Hi,

**UPDATE:** I've now filed a

bug report about this.

I've been chewing on this over the last couple of days, and it doesn't look right to me.

It's an issue that arises only when NV-precision is greater than IV-precision.

So, if ivsize is 8 bytes, then in order to experience the issue, you'll generally need to use a quadmath build (nvtype of __float28, NV-precision of 113 bits).

With such a perl, I get:

`C:\_32>perl -wle "$m = (2**113) - 1; $n = 2; print $m % $n;"
0
`

In contrast, POSIX::fmod returns "1" for the same operation.

`C:\_32>perl -MPOSIX -wle "$m = (2**113) - 1; $n = 2; print fmod($m, $n
+);"
1
`

Here's the section of perlop documentation that I'm looking at:

`Binary "%" is the modulo operator, which computes the division remaind
+er
of its first argument with respect to its second argument. Given integ
+er
operands $m and $n: If $n is positive, then "$m % $n" is $m minus the
largest multiple of $n less than or equal to $m. If $n is negative, th
+en
"$m % $n" is $m minus the smallest multiple of $n that is not less tha
+n
$m (that is, the result will be less than or equal to zero). If the
operands $m and $n are floating point values and the absolute value of
$n (that is "abs($n)") is less than "(UV_MAX + 1)", only the integer
portion of $m and $n will be used in the operation (Note: here "UV_MAX
+"
means the maximum of the unsigned integer type). If the absolute value
of the right operand ("abs($n)") is greater than or equal to
"(UV_MAX + 1)", "%" computes the floating-point remainder $r in the
equation "($r = $m - $i*$n)" where $i is a certain integer that makes
+$r
have the same sign as the right operand $n (not as the left operand $m
like C function "fmod()") and the absolute value less than that of $n.
Note that when "use integer" is in scope, "%" gives you direct access
+to
the modulo operator as implemented by your C compiler. This operator i
+s
not as well defined for negative operands, but it will execute faster.
`

AFAICT, the parts of that documentation that are pertinent to my given example are:

`If $n is positive, then "$m % $n" is $m minus the largest multiple of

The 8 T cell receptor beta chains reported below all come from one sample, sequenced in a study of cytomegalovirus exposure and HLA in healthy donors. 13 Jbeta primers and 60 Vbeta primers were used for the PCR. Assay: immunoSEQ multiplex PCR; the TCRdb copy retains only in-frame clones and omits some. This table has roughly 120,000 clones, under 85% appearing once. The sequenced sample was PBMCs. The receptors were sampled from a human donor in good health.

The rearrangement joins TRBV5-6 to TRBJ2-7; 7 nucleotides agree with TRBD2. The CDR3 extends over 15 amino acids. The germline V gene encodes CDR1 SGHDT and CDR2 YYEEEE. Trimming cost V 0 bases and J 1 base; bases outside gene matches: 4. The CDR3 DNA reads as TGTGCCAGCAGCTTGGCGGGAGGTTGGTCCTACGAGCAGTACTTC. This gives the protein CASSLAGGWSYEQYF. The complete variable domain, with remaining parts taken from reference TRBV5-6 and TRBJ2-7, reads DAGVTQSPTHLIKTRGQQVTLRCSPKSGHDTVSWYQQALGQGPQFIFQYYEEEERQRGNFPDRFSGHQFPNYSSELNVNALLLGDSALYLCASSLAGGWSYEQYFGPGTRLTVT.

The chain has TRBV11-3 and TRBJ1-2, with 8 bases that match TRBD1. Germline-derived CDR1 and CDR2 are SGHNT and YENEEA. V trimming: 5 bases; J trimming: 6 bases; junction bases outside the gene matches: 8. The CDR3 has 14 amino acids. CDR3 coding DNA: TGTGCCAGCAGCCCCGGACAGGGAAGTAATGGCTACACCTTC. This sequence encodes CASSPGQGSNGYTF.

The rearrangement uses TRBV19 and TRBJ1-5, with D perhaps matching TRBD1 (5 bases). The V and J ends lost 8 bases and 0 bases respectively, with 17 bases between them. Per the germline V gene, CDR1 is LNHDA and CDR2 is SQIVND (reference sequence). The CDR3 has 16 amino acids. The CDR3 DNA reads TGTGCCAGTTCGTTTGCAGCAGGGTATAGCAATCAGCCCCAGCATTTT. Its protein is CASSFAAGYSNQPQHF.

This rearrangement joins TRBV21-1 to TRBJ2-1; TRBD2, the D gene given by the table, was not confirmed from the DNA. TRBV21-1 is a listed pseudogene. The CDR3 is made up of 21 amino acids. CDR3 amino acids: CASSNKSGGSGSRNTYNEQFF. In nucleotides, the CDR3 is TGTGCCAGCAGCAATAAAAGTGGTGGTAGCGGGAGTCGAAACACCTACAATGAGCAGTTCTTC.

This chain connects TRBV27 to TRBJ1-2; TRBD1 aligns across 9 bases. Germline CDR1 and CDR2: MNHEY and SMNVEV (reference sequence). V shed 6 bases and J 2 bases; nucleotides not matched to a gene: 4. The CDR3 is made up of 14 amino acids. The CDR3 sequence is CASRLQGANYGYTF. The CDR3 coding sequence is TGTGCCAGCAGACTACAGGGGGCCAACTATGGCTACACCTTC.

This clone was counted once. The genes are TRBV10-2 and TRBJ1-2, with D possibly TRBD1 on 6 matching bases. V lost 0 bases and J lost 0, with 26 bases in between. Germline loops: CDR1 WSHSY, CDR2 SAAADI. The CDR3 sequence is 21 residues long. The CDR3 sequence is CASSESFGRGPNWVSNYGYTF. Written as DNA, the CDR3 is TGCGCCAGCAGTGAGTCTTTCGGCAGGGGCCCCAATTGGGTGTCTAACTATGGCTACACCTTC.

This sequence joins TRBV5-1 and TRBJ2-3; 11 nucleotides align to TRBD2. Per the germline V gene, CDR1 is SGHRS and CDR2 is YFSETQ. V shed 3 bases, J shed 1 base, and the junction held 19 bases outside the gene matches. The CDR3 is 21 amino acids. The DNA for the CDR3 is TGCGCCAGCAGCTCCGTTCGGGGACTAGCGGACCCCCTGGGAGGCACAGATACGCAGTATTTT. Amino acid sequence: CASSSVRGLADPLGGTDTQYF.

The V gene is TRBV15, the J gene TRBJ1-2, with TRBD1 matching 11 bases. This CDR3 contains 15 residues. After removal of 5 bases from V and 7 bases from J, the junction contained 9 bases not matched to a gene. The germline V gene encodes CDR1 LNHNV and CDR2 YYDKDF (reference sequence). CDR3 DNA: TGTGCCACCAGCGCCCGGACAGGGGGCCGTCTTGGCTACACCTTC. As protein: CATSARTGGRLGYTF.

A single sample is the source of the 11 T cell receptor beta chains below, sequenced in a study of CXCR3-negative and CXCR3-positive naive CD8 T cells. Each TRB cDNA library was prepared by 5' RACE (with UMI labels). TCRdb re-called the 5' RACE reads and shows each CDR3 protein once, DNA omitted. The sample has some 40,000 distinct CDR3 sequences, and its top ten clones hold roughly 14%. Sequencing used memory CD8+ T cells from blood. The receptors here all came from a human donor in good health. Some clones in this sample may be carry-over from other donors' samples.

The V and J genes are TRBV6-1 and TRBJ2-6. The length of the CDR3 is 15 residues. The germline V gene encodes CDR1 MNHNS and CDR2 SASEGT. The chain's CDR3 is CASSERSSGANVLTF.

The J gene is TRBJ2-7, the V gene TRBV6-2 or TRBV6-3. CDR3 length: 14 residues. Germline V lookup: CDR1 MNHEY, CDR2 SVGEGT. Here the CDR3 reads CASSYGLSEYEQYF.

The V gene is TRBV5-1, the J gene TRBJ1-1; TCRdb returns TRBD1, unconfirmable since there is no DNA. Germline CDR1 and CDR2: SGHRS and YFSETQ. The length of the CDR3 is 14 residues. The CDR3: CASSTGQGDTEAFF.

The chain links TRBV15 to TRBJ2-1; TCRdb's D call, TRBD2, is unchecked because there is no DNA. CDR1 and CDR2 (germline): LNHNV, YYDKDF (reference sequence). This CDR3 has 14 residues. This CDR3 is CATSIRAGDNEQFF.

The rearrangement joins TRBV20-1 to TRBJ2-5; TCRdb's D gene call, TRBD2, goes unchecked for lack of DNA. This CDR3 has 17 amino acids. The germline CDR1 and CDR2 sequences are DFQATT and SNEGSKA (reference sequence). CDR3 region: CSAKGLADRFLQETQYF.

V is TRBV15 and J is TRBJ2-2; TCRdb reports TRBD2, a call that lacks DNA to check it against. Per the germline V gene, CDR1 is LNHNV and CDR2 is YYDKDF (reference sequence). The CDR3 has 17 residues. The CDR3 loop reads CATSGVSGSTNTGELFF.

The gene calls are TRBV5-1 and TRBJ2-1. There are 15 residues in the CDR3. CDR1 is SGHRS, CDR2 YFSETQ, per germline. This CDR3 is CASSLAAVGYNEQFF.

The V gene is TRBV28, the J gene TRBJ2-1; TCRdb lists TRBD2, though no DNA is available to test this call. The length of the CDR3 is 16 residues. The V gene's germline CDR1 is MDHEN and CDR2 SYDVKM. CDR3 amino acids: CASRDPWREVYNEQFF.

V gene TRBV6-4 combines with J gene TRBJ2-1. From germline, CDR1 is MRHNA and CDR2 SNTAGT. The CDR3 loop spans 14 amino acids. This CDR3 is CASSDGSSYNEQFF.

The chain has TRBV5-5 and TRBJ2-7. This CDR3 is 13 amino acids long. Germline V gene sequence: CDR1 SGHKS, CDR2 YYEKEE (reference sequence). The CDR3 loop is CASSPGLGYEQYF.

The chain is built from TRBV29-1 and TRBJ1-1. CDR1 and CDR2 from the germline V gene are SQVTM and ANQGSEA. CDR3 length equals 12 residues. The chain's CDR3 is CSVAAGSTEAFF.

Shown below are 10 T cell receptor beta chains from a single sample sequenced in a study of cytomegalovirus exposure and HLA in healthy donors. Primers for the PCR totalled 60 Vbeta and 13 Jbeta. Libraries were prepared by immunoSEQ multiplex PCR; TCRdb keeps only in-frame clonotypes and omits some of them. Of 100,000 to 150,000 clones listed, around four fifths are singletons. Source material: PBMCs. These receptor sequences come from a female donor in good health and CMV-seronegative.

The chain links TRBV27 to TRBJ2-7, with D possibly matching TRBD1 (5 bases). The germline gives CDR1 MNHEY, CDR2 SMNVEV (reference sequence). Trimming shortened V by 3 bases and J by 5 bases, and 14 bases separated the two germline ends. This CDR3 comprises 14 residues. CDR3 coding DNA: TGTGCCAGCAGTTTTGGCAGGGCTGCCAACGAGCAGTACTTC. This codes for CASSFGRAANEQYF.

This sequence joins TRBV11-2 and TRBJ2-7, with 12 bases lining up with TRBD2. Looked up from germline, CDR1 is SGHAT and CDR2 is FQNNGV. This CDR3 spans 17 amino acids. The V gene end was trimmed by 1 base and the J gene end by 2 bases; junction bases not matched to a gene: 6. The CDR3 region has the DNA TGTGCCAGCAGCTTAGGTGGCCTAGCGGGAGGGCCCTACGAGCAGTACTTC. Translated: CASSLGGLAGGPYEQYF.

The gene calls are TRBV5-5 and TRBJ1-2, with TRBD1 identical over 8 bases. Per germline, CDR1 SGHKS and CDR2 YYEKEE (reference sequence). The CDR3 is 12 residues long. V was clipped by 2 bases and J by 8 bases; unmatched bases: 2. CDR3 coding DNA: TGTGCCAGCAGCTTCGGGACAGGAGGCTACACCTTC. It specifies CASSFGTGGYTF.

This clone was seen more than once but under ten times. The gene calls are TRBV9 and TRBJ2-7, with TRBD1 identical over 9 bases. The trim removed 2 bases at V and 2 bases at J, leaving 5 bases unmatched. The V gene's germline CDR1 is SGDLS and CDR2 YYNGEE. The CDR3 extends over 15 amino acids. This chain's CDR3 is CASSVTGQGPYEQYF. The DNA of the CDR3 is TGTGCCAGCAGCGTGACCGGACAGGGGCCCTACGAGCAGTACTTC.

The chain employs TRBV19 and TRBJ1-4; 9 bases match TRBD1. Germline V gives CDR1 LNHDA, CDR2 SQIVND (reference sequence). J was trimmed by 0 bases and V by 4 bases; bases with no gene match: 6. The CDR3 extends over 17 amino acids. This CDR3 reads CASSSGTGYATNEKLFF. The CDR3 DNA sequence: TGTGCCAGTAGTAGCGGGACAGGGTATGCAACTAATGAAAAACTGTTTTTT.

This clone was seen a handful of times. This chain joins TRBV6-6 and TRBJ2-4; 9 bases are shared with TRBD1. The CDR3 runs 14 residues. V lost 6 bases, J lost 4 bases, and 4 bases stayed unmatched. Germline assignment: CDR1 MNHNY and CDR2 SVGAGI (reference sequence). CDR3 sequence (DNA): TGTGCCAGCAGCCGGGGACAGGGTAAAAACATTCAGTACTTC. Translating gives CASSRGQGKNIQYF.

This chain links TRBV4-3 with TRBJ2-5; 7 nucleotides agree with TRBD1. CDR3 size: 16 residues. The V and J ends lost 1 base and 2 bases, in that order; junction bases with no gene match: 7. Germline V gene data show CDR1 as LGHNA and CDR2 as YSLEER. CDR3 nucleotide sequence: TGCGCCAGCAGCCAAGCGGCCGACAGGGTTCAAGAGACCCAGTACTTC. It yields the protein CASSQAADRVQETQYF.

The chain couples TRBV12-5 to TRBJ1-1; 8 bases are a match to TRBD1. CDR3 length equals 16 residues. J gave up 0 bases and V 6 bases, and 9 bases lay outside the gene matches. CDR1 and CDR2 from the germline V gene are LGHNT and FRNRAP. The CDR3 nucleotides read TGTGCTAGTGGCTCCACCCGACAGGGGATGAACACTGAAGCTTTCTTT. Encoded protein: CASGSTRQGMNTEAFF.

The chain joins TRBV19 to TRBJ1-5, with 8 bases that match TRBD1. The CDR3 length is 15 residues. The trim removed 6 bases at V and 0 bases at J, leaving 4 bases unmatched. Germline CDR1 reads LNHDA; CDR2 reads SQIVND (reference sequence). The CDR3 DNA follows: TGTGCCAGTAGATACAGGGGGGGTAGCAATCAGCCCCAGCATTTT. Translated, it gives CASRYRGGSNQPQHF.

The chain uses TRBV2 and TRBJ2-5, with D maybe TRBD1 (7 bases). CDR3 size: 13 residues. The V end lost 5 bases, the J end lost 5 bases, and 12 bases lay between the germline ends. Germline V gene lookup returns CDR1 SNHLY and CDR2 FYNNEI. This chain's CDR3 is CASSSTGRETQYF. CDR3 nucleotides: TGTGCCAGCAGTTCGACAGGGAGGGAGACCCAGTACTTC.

+$n less than or equal to $m.
....
If the operands $m and $n are floating point values and the absolute v
+alue of
$n (that is "abs($n)") is less than "(UV_MAX + 1)", only the integer
portion of $m and $n will be used in the operation (Note: here "UV_MAX
+"
means the maximum of the unsigned integer type)
`

And to me that implies that the correct calculation for the given example is to do:

`C:\_32>perl -wle "$r = 10384593717069655257060992658440191.0 - (519229
+6858534827628530496329220095.0 * 2); print $r;"
1
`

This agrees with the value produced by POSIX::fmod(), but disagrees with the value produced by the "%" operator.

Do we agree that perl is buggy here ?

If you have a perl with ivsize of 4, you can also demonstrate the same issue.

With ivsize of 4, NV-precision of 113 bits:

`C:\_32>perl -wle "$m = (2**113) - 1; $n = 2; print $m % $n;"
0
C:\_32>perl -MPOSIX -wle "$m = (2**113) - 1; $n = 2; print fmod($m, $n
+);"
1
`

With ivsize of 4, NV-precision of 64 bits (long double):

`C:\>perl -wle "$m = (2**64) - 1; $n = 2; print $m % $n;"
0
C:\>perl -MPOSIX -wle "$m = (2**64) - 1; $n = 2; print fmod($m, $n);"
1
`

And now to really muddy the waters !!
One might be expecting the trend to continue when ivsize is 4, and NV-precision is 53-bits .... but not so:

`C:\_32>perl -wle "$m = (2**53) - 1; $n = 2; print $m % $n;"
1
C:\_32>perl -MPOSIX -wle "$m = (2**53) - 1; $n = 2; print fmod($m, $n)
+;"
1
`

This time the "%" operator decides to act in accordance with (my reading of) the perlop documentation.

Cheers,

Rob

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